Another $267B China tariffs ready to go after $200 already announced

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US President Donald Trump announced on Friday that his administration intends to go ahead with tariffs on US$200 billion worth of Chinese imports, the most dramatic escalation of the trade war between the two countries since tit-for-tat punitive duties began in July.

Bloomberg News reported Friday that administration officials are discussing using an executive order that authorizes USA officials to impose the sanctions on those taking part in "malicious cyber-enabled activities". "And I hate to say this, but behind that is another $267bn ready to go on short notice if I want".

"That totally changes the equation", Trump said.

The new taxes are in addition to a 25 percent levy on $200 billion worth of Chinese goods with which Trump has already threatened China.

A package of tariffs worth $200bn is close to being imposed on Chinese imports to the U.S. and Trump's latest suggested round - which would be worth $267bn - would sharply escalate Trump's trade war with China.

The president's tough line contrasted with remarks earlier from White House economic adviser Larry Kudlow, who left open the possibility of a negotiated solution to the trade dispute, but said China must show it's open to compromise.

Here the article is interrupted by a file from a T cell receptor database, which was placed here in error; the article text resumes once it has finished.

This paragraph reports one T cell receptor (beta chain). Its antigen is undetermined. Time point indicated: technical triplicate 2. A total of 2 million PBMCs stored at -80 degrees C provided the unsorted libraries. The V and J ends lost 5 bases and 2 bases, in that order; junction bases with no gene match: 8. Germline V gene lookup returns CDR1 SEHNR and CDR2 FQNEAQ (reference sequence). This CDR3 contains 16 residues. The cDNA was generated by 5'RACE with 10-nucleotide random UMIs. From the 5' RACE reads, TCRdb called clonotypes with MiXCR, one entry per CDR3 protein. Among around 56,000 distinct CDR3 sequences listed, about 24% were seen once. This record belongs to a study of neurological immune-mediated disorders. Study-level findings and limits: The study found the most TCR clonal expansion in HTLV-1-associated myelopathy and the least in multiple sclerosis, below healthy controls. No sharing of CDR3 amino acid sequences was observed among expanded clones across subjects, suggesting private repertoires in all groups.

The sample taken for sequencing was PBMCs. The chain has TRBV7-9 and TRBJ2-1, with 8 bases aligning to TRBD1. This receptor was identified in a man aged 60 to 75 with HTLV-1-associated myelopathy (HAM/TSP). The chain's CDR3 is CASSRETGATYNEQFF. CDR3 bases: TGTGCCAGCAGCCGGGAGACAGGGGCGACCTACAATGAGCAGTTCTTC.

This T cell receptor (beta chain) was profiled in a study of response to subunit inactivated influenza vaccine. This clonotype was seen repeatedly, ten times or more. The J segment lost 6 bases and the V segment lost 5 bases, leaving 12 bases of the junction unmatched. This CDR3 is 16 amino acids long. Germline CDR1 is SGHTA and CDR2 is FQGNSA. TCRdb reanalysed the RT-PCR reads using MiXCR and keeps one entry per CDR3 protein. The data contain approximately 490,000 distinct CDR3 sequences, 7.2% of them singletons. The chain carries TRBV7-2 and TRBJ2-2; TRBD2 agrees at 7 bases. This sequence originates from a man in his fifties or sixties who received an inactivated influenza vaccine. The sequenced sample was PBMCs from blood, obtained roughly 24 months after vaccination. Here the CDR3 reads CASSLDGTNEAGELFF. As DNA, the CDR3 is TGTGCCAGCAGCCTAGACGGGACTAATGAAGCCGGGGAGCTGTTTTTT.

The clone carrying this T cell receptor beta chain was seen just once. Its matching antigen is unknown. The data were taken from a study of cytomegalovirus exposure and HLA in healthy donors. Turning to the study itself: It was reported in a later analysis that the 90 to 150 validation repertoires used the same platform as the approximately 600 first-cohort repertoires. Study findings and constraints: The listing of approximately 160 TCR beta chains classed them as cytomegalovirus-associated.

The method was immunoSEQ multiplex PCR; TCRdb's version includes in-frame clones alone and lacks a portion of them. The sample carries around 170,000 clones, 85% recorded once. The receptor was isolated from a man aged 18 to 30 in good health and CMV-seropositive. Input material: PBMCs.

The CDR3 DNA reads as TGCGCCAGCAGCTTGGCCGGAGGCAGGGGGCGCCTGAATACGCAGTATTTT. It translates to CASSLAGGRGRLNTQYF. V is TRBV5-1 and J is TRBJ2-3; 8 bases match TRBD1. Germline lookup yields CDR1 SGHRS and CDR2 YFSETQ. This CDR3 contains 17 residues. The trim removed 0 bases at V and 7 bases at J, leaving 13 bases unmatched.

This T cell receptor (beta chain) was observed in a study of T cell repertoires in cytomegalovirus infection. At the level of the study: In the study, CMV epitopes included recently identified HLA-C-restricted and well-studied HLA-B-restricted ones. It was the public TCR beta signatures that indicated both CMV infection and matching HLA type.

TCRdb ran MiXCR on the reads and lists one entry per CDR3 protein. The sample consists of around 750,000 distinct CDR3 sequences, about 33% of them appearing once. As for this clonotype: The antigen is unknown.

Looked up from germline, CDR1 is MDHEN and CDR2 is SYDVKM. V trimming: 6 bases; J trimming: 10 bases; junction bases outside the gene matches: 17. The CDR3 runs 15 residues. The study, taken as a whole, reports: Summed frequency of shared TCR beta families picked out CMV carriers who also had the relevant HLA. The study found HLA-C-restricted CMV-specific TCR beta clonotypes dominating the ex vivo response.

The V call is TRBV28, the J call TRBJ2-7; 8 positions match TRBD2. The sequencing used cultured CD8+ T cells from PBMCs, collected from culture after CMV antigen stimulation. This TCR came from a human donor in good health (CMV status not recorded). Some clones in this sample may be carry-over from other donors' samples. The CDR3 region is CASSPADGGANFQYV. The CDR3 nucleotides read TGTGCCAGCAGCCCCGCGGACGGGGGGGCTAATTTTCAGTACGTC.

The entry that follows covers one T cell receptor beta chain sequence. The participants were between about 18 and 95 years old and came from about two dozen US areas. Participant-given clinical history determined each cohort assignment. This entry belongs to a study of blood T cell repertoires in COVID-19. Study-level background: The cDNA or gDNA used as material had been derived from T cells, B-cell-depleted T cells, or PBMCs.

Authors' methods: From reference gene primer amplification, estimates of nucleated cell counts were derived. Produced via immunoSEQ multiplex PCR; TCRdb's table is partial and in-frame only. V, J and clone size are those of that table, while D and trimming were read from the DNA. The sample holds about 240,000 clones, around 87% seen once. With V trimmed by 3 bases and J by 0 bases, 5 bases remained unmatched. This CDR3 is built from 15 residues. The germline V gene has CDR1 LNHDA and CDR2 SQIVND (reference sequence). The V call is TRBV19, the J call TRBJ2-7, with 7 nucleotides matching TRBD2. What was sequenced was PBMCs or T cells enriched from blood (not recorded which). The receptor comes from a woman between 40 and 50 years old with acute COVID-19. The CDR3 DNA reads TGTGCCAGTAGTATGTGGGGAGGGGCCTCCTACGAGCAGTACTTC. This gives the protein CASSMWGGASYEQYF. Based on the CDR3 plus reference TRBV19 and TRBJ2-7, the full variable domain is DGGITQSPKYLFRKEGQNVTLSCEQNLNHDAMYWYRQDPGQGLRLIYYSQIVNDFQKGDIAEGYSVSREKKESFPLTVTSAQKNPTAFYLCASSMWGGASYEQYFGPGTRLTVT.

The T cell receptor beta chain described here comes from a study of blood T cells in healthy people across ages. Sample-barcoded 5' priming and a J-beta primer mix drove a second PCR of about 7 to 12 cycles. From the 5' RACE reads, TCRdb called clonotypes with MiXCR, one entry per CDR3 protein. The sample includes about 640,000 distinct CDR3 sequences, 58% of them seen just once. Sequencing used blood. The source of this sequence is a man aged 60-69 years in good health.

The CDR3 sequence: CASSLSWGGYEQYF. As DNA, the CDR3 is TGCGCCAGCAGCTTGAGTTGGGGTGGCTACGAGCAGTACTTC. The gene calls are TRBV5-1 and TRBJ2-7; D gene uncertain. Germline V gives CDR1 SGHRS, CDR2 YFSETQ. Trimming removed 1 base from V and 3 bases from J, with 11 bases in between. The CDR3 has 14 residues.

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U.S. stocks slipped after Trump's comments, with the S&P 500 off 0.2%, while China's off-shore trade yuan currency fell against the dollar.

U.S. President Donald Trump walks to Marine One while departing the White House in Washington, U.S., September 6, 2018.

Apple Inc. noted in a letter that the government's proposed tariffs on $200 billion cover a wide range of products used in its USA operations, including the Apple Watch.

The administration could decide to begin taxing the imports equal to almost 40pc of all the goods China sold the United States previous year after a public comment period ends Thursday. The United States buys about 20% of China's exports, but trade has shrunk over the past decade as a share of the Chinese economy.

Retailers had successfully kept high-profile consumer electronics such as mobile phones and television sets off of previous tariff lists. But David French, top lobbyist for the National Retail Federation, whose members include Amazon.com (AMZN.O), BJ's Wholesale Club (BJ.N) and Macy's (M.N), said almost every consumer good could be affected if Trump follows through on all threatened tariffs. "We want lower (trade) barriers across the board". "However, hope springs eternal".

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